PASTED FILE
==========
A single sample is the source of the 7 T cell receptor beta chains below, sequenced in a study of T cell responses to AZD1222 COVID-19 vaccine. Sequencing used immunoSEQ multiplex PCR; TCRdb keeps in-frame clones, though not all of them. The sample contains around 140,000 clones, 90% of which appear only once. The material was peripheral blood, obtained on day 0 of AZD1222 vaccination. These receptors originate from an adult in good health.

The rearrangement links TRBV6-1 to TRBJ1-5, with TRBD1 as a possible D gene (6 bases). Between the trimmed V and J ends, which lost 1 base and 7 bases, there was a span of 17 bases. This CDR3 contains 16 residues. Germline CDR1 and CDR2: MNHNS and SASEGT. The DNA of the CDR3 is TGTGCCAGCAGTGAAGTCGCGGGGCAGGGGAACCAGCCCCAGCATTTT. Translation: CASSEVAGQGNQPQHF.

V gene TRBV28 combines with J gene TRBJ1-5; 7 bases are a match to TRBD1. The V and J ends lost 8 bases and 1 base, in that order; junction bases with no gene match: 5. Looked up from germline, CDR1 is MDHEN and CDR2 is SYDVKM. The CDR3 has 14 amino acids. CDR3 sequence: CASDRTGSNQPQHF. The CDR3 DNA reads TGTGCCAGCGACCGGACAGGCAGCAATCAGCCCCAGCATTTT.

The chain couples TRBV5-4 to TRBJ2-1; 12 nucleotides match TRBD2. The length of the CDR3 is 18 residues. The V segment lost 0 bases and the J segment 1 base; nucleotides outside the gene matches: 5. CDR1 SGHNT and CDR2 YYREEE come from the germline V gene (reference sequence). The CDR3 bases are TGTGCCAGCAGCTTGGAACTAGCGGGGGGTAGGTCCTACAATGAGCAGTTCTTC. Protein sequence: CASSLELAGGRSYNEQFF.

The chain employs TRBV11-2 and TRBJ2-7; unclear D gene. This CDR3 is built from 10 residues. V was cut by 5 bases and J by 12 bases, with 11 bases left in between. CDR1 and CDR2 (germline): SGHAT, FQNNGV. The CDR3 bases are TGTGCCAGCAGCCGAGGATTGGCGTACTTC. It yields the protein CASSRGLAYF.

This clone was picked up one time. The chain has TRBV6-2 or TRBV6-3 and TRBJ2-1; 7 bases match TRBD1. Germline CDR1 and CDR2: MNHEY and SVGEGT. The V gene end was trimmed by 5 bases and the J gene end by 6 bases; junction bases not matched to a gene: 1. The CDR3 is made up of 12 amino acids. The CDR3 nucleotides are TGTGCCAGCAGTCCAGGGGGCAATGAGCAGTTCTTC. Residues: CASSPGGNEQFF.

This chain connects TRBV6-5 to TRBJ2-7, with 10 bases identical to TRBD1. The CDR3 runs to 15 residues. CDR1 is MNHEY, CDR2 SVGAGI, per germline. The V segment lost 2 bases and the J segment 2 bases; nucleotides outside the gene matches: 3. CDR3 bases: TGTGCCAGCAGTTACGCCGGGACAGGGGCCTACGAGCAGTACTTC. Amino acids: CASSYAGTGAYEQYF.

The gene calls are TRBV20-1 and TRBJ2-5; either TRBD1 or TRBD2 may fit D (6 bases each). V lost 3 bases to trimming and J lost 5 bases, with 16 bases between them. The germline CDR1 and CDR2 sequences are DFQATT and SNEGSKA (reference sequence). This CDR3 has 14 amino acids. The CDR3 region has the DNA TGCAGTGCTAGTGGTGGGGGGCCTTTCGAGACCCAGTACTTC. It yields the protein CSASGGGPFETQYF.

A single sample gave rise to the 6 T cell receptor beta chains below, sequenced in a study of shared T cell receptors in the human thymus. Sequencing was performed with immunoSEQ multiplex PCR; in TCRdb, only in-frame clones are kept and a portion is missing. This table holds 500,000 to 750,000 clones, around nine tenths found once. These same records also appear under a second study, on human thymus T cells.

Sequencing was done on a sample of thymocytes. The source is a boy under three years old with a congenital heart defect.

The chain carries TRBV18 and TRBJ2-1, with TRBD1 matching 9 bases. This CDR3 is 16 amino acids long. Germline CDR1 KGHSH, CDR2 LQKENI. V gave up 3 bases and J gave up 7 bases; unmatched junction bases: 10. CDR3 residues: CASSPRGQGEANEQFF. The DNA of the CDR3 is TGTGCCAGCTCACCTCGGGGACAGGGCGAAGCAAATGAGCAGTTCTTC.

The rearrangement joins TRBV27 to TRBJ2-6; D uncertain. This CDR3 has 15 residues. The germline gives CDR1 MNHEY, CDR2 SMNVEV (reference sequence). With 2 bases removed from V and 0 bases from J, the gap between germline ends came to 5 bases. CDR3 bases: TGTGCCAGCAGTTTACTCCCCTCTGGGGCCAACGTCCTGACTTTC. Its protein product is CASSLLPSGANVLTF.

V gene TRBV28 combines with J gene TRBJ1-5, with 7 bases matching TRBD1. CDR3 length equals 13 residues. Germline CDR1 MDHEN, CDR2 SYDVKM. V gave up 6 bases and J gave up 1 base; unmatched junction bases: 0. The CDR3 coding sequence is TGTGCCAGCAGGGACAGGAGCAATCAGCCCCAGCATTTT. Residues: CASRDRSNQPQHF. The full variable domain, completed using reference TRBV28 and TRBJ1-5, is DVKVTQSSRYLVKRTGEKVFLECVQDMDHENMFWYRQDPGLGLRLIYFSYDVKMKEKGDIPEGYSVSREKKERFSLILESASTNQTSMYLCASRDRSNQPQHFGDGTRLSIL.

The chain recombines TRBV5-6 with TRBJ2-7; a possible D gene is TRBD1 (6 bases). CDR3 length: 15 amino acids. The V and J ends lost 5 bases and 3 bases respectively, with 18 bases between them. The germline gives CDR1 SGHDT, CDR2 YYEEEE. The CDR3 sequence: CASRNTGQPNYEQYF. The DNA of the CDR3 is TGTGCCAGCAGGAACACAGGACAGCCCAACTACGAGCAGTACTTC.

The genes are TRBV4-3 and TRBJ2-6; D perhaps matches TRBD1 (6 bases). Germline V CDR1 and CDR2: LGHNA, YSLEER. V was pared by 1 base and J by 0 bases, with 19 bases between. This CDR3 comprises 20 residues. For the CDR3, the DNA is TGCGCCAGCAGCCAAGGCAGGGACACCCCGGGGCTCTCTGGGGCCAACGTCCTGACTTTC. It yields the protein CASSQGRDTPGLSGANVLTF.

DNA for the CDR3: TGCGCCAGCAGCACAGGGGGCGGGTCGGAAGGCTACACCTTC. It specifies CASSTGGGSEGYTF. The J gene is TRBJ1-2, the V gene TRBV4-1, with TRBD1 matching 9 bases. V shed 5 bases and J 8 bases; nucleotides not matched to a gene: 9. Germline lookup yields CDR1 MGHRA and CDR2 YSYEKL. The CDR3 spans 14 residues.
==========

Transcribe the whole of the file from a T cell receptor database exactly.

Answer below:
A single sample is the source of the 7 T cell receptor beta chains below, sequenced in a study of T cell responses to AZD1222 COVID-19 vaccine. Sequencing used immunoSEQ multiplex PCR; TCRdb keeps in-frame clones, though not all of them. The sample contains around 140,000 clones, 90% of which appear only once. The material was peripheral blood, obtained on day 0 of AZD1222 vaccination. These receptors originate from an adult in good health.

The rearrangement links TRBV6-1 to TRBJ1-5, with TRBD1 as a possible D gene (6 bases). Between the trimmed V and J ends, which lost 1 base and 7 bases, there was a span of 17 bases. This CDR3 contains 16 residues. Germline CDR1 and CDR2: MNHNS and SASEGT. The DNA of the CDR3 is TGTGCCAGCAGTGAAGTCGCGGGGCAGGGGAACCAGCCCCAGCATTTT. Translation: CASSEVAGQGNQPQHF.

V gene TRBV28 combines with J gene TRBJ1-5; 7 bases are a match to TRBD1. The V and J ends lost 8 bases and 1 base, in that order; junction bases with no gene match: 5. Looked up from germline, CDR1 is MDHEN and CDR2 is SYDVKM. The CDR3 has 14 amino acids. CDR3 sequence: CASDRTGSNQPQHF. The CDR3 DNA reads TGTGCCAGCGACCGGACAGGCAGCAATCAGCCCCAGCATTTT.

The chain couples TRBV5-4 to TRBJ2-1; 12 nucleotides match TRBD2. The length of the CDR3 is 18 residues. The V segment lost 0 bases and the J segment 1 base; nucleotides outside the gene matches: 5. CDR1 SGHNT and CDR2 YYREEE come from the germline V gene (reference sequence). The CDR3 bases are TGTGCCAGCAGCTTGGAACTAGCGGGGGGTAGGTCCTACAATGAGCAGTTCTTC. Protein sequence: CASSLELAGGRSYNEQFF.

The chain employs TRBV11-2 and TRBJ2-7; unclear D gene. This CDR3 is built from 10 residues. V was cut by 5 bases and J by 12 bases, with 11 bases left in between. CDR1 and CDR2 (germline): SGHAT, FQNNGV. The CDR3 bases are TGTGCCAGCAGCCGAGGATTGGCGTACTTC. It yields the protein CASSRGLAYF.

This clone was picked up one time. The chain has TRBV6-2 or TRBV6-3 and TRBJ2-1; 7 bases match TRBD1. Germline CDR1 and CDR2: MNHEY and SVGEGT. The V gene end was trimmed by 5 bases and the J gene end by 6 bases; junction bases not matched to a gene: 1. The CDR3 is made up of 12 amino acids. The CDR3 nucleotides are TGTGCCAGCAGTCCAGGGGGCAATGAGCAGTTCTTC. Residues: CASSPGGNEQFF.

This chain connects TRBV6-5 to TRBJ2-7, with 10 bases identical to TRBD1. The CDR3 runs to 15 residues. CDR1 is MNHEY, CDR2 SVGAGI, per germline. The V segment lost 2 bases and the J segment 2 bases; nucleotides outside the gene matches: 3. CDR3 bases: TGTGCCAGCAGTTACGCCGGGACAGGGGCCTACGAGCAGTACTTC. Amino acids: CASSYAGTGAYEQYF.

The gene calls are TRBV20-1 and TRBJ2-5; either TRBD1 or TRBD2 may fit D (6 bases each). V lost 3 bases to trimming and J lost 5 bases, with 16 bases between them. The germline CDR1 and CDR2 sequences are DFQATT and SNEGSKA (reference sequence). This CDR3 has 14 amino acids. The CDR3 region has the DNA TGCAGTGCTAGTGGTGGGGGGCCTTTCGAGACCCAGTACTTC. It yields the protein CSASGGGPFETQYF.

A single sample gave rise to the 6 T cell receptor beta chains below, sequenced in a study of shared T cell receptors in the human thymus. Sequencing was performed with immunoSEQ multiplex PCR; in TCRdb, only in-frame clones are kept and a portion is missing. This table holds 500,000 to 750,000 clones, around nine tenths found once. These same records also appear under a second study, on human thymus T cells.

Sequencing was done on a sample of thymocytes. The source is a boy under three years old with a congenital heart defect.

The chain carries TRBV18 and TRBJ2-1, with TRBD1 matching 9 bases. This CDR3 is 16 amino acids long. Germline CDR1 KGHSH, CDR2 LQKENI. V gave up 3 bases and J gave up 7 bases; unmatched junction bases: 10. CDR3 residues: CASSPRGQGEANEQFF. The DNA of the CDR3 is TGTGCCAGCTCACCTCGGGGACAGGGCGAAGCAAATGAGCAGTTCTTC.

The rearrangement joins TRBV27 to TRBJ2-6; D uncertain. This CDR3 has 15 residues. The germline gives CDR1 MNHEY, CDR2 SMNVEV (reference sequence). With 2 bases removed from V and 0 bases from J, the gap between germline ends came to 5 bases. CDR3 bases: TGTGCCAGCAGTTTACTCCCCTCTGGGGCCAACGTCCTGACTTTC. Its protein product is CASSLLPSGANVLTF.

V gene TRBV28 combines with J gene TRBJ1-5, with 7 bases matching TRBD1. CDR3 length equals 13 residues. Germline CDR1 MDHEN, CDR2 SYDVKM. V gave up 6 bases and J gave up 1 base; unmatched junction bases: 0. The CDR3 coding sequence is TGTGCCAGCAGGGACAGGAGCAATCAGCCCCAGCATTTT. Residues: CASRDRSNQPQHF. The full variable domain, completed using reference TRBV28 and TRBJ1-5, is DVKVTQSSRYLVKRTGEKVFLECVQDMDHENMFWYRQDPGLGLRLIYFSYDVKMKEKGDIPEGYSVSREKKERFSLILESASTNQTSMYLCASRDRSNQPQHFGDGTRLSIL.

The chain recombines TRBV5-6 with TRBJ2-7; a possible D gene is TRBD1 (6 bases). CDR3 length: 15 amino acids. The V and J ends lost 5 bases and 3 bases respectively, with 18 bases between them. The germline gives CDR1 SGHDT, CDR2 YYEEEE. The CDR3 sequence: CASRNTGQPNYEQYF. The DNA of the CDR3 is TGTGCCAGCAGGAACACAGGACAGCCCAACTACGAGCAGTACTTC.

The genes are TRBV4-3 and TRBJ2-6; D perhaps matches TRBD1 (6 bases). Germline V CDR1 and CDR2: LGHNA, YSLEER. V was pared by 1 base and J by 0 bases, with 19 bases between. This CDR3 comprises 20 residues. For the CDR3, the DNA is TGCGCCAGCAGCCAAGGCAGGGACACCCCGGGGCTCTCTGGGGCCAACGTCCTGACTTTC. It yields the protein CASSQGRDTPGLSGANVLTF.

DNA for the CDR3: TGCGCCAGCAGCACAGGGGGCGGGTCGGAAGGCTACACCTTC. It specifies CASSTGGGSEGYTF. The J gene is TRBJ1-2, the V gene TRBV4-1, with TRBD1 matching 9 bases. V shed 5 bases and J 8 bases; nucleotides not matched to a gene: 9. Germline lookup yields CDR1 MGHRA and CDR2 YSYEKL. The CDR3 spans 14 residues.